Inland Costa del Sol offers a number of excellent destinations, including the following:
- Estepona to Casares and Gaucin.
- Sabinillas to Manilva.
- San Pedro to Benahavis.
- Marbella to Istan.
- Marbella to Ojen, Monda, Coín and Tolox.
- Nerja to Frigiliana.
Each of these inland villages has something different to offer. Andalucia is a land of vivid contrasts, and though all the communities in it are tied together by being Andalucians, the coastal towns may have little more in common with those in the mountains or in desert areas.
One of the famous pueblos blancos of Andalucia, and voted the prettiest village in Andalucia by the Spanish tourism bureau, this town is an excellent inland day trip. El Fuerty, the hill above it, is the site of the final defeat of the Moors when they rebelled in the 16th century. The ruined fort still sits there, and supposedly bones and rusted weapons are still sometimes found here. The village is much more attractive than its legend, with whitewashed houses boasting wrought-iron balconies cascading flowers to the street. Local wines are excellent, and you can find shops selling ceramics and pottery made by local artisans. Explore this town by foot for the best experience.
Square white homes like sugar cubes nestle against the Moorish castle of Casares, and if you follow the narrow street next to the Virgin del Rosario chapel, you’ll find one of the best views in Andalucia. Peregrine falcons and kestrels take flight overhead, and you can make out the mountains in Africa past Gibraltar from here. At nine miles inland from the coast, that’s a remarkable view. You can still visit the castle as well. Outside of town, a Roman ruin, Lacipo, is still in reasonably good shape.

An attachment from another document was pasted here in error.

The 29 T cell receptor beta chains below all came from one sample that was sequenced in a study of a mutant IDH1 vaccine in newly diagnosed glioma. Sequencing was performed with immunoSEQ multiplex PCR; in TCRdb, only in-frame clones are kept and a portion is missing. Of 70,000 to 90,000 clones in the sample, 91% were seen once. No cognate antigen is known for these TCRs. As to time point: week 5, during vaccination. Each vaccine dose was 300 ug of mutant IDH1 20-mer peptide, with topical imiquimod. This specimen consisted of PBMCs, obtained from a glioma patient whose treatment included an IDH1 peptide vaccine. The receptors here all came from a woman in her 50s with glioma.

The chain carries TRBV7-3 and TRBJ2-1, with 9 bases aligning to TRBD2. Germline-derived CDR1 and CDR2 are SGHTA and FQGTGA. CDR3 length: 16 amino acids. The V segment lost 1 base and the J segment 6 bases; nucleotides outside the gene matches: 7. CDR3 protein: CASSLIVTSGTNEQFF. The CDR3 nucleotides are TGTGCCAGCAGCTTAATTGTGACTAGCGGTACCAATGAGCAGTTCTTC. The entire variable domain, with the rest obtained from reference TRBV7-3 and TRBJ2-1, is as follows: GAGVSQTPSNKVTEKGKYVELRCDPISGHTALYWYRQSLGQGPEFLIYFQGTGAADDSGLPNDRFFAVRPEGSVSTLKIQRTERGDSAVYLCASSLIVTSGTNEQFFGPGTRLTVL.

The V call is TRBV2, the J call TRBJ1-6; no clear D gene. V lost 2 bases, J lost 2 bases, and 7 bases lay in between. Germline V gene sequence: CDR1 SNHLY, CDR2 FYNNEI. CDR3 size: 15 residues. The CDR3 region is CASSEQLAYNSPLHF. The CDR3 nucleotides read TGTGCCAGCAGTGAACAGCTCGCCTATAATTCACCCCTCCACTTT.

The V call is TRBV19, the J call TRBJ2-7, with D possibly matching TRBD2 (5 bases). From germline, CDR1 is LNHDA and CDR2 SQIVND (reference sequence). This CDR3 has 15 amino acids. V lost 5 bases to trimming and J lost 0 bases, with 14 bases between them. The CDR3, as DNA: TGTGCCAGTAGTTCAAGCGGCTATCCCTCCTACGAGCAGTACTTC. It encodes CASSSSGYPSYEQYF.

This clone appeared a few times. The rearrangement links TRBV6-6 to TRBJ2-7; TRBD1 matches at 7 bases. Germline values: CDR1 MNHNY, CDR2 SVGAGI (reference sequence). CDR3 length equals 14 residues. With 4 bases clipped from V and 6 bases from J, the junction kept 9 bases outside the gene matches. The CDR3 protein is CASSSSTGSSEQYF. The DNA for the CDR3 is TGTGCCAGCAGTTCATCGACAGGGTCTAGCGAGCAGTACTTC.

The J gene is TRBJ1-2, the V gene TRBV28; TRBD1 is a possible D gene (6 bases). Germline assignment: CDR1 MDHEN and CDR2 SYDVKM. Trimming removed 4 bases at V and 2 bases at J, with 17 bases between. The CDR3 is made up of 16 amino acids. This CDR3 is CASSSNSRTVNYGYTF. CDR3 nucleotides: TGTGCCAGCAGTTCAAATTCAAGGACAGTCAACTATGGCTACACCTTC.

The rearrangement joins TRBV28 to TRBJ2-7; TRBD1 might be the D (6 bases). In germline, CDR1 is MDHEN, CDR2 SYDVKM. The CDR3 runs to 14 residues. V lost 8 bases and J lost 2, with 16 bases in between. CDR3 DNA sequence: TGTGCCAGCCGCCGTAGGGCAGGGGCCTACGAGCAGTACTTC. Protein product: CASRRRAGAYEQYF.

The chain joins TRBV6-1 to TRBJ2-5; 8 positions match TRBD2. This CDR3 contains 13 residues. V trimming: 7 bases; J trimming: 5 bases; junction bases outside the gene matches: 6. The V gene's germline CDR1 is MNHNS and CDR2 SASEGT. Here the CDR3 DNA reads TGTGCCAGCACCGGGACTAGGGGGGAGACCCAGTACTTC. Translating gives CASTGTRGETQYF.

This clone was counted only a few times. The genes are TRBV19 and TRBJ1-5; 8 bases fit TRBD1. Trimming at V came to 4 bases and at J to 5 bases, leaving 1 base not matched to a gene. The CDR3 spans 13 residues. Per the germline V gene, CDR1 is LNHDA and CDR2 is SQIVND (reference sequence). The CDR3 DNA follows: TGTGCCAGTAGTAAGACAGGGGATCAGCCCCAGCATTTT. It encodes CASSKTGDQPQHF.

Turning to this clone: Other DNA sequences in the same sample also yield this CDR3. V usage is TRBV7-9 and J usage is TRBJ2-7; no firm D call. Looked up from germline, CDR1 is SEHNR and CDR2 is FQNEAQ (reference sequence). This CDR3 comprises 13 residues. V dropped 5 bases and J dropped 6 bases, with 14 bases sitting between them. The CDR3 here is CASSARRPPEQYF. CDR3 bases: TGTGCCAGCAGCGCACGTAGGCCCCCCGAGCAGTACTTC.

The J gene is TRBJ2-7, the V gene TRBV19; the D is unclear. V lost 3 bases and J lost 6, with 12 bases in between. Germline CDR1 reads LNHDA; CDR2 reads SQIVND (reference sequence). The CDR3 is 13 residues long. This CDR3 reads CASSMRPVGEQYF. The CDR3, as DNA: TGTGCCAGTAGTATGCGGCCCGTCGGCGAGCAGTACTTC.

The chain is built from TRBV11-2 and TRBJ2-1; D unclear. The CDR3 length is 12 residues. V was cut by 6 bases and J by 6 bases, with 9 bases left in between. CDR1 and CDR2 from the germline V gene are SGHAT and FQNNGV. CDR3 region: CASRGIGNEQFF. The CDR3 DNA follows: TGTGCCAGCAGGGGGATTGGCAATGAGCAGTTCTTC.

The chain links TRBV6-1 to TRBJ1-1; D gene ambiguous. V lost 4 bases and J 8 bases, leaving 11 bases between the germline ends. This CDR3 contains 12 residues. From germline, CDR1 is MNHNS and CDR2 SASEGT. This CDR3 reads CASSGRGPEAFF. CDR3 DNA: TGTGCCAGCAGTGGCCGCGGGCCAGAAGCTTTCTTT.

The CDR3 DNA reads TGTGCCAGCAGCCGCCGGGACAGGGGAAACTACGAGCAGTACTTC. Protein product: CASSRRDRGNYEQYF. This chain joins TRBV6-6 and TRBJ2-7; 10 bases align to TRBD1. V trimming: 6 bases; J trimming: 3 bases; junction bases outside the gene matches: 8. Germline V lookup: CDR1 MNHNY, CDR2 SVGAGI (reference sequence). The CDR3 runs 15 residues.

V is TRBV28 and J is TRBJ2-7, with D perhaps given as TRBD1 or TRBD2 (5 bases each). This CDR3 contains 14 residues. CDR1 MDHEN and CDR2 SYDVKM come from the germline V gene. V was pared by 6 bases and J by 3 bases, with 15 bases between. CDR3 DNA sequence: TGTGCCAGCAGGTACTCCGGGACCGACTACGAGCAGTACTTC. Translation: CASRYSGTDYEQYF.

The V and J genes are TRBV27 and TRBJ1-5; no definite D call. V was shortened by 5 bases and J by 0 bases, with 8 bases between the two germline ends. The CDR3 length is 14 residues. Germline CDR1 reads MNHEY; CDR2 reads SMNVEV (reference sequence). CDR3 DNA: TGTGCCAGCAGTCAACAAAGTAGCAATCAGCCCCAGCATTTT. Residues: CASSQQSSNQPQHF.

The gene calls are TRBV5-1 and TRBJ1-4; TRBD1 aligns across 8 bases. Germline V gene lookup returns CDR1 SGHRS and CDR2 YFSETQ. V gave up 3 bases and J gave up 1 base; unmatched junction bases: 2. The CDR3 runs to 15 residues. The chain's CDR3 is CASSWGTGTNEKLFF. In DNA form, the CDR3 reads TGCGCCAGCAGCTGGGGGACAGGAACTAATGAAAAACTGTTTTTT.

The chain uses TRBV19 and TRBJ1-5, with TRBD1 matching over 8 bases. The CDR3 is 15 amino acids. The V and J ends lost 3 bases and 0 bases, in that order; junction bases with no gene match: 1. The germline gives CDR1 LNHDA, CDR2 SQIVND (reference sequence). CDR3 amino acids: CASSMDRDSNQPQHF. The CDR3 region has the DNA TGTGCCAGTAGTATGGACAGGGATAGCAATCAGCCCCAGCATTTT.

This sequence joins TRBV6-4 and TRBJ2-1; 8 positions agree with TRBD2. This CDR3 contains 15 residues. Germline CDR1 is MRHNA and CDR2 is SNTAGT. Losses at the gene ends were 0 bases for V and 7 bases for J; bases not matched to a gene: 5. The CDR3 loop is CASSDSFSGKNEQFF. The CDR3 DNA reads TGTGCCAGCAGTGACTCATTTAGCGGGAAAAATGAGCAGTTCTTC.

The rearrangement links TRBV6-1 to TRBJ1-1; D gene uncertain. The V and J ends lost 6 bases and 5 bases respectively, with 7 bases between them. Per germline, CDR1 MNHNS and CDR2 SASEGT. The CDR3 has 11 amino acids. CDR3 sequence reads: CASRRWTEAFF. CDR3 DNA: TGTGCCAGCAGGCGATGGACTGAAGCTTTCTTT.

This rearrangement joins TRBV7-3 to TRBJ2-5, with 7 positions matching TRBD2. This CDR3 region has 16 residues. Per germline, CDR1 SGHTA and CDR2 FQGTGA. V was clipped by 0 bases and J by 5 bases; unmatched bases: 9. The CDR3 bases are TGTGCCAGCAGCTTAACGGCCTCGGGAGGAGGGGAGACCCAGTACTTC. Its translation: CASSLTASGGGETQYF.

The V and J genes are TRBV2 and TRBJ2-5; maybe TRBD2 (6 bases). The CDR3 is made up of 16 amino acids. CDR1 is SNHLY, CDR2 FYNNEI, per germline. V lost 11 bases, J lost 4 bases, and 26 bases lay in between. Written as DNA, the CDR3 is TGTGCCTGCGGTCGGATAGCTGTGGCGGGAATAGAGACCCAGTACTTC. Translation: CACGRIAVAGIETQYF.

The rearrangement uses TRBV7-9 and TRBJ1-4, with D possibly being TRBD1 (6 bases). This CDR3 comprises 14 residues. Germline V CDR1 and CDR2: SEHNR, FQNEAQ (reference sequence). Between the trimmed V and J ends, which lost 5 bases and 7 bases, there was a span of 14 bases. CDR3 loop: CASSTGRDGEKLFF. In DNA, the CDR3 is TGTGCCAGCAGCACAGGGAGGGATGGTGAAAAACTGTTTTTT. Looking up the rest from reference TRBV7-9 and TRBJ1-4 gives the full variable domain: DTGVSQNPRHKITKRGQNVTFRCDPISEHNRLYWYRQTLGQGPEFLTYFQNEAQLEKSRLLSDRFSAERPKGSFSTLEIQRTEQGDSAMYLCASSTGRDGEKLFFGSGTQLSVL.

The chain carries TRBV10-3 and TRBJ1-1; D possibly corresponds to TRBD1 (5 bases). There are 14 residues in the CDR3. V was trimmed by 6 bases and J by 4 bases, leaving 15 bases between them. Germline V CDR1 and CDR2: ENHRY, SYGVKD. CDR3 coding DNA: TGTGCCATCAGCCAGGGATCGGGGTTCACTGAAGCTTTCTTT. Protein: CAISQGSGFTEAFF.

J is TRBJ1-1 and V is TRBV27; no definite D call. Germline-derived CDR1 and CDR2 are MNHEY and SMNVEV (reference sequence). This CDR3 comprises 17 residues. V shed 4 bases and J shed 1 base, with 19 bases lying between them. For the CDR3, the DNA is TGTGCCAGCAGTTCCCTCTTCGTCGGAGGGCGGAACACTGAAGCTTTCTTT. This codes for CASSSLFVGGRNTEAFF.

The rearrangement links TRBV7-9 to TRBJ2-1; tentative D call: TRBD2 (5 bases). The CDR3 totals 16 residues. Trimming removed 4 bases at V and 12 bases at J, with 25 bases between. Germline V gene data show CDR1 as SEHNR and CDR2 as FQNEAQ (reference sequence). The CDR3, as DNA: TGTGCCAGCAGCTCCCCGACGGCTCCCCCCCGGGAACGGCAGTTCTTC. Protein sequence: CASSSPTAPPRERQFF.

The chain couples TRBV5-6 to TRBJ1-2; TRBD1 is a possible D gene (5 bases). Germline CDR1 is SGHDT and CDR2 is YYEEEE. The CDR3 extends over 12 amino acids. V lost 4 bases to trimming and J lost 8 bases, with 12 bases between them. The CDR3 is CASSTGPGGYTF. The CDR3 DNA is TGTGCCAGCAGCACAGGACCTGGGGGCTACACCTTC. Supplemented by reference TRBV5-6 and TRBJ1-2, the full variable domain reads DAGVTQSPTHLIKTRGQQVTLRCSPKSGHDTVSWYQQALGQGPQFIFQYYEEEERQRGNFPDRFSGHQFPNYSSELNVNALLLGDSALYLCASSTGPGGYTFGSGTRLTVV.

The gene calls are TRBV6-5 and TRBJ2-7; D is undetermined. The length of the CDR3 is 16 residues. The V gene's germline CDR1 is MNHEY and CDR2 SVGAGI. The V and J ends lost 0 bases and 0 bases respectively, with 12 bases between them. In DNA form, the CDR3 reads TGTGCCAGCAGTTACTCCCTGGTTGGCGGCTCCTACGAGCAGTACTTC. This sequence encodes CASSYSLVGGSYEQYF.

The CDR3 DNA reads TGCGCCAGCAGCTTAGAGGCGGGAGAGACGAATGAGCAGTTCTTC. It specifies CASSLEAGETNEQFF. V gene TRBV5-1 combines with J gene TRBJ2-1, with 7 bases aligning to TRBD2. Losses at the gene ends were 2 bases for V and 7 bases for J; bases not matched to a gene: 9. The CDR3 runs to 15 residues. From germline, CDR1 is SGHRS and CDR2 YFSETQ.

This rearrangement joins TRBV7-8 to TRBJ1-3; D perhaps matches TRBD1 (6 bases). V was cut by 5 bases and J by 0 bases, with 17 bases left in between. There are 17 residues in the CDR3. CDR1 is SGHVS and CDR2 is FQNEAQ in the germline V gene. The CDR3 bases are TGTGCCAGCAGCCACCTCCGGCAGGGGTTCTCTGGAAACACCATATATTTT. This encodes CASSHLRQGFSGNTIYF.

Though tourists are starting to discover it, Manilva is an unspoiled town, one of the Pueblos Blancas. Try the local wines, but don’t take them back with you; they’re sweet and don’t age well. The grapes and raisins here are also excellent. Here you can visit some of the old Roman sulphur baths and the aqueduct that still stands in pieces. The church and adjoining cemetery are quite pretty, but not incredibly distinctive. The oddest thing about the cemetery is the surprising predominance of English names dating from the last two decades.
Benahavis has some of the best food in Andalucia, and has more excellent restaurants per capita than anywhere in the area. Many people come here simply to eat. You should be prepared to park outside and walk; its streets are not suited to cars. And come early. Besides the restaurants, you can visit the 11th century Moorish castle of Montemayor atop the highest mountain in the area. The town hall is also surrounded by stone Moorish walls. La Aldea, a little enclave, is rich in marble fountains, old fashioned doors and wrought iron, and lovely antiques.
If you can’t find a parking place, try driving to the Restaurante Los Faroles, where you’ll find an inexpensive parking area. And the restaurants aren’t the only excellent eating spots here; tapas bars abound. Go hungry.
Istan’s timeless feeling is unmatchable in Andalucia. Originally a little Moorish town, it was allowed to remain intact even while the coastal Moorish villages were destroyed. It’s close by the Serrania de Ronda hunting reserve, so you’ll have excellent areas in which to hike for the day. For that matter, the town’s streets are unsuited to cars, and you’ll probably be better off hiking through them as well. Water runs constantly from the town’s drinking fountains, and everywhere you can hear the rush of it echoing the mountain streams from which it sprang. The water here is so clean that motorists often stop at the streams outside of town to fill cans and jugs for drinking.
Ojen rests beside the Almadan stream between the Sierra Blanca and the Sierra Alpujata, both ranges rich in mineral resources. Today a modern highway runs through the center of the town, the more affluent part of town circling the Moorish castle’s remains. The old part of town, on the other side of the road, is served by narrow cobbled streets with drinking fountains everywhere. Anise liqueur, or aguardiente, is still made here. The Refugio de Juanar, a private hunting lodge of the Larios family favored by King Alfonso XIII, is now a popular hotel for hunters and hikers.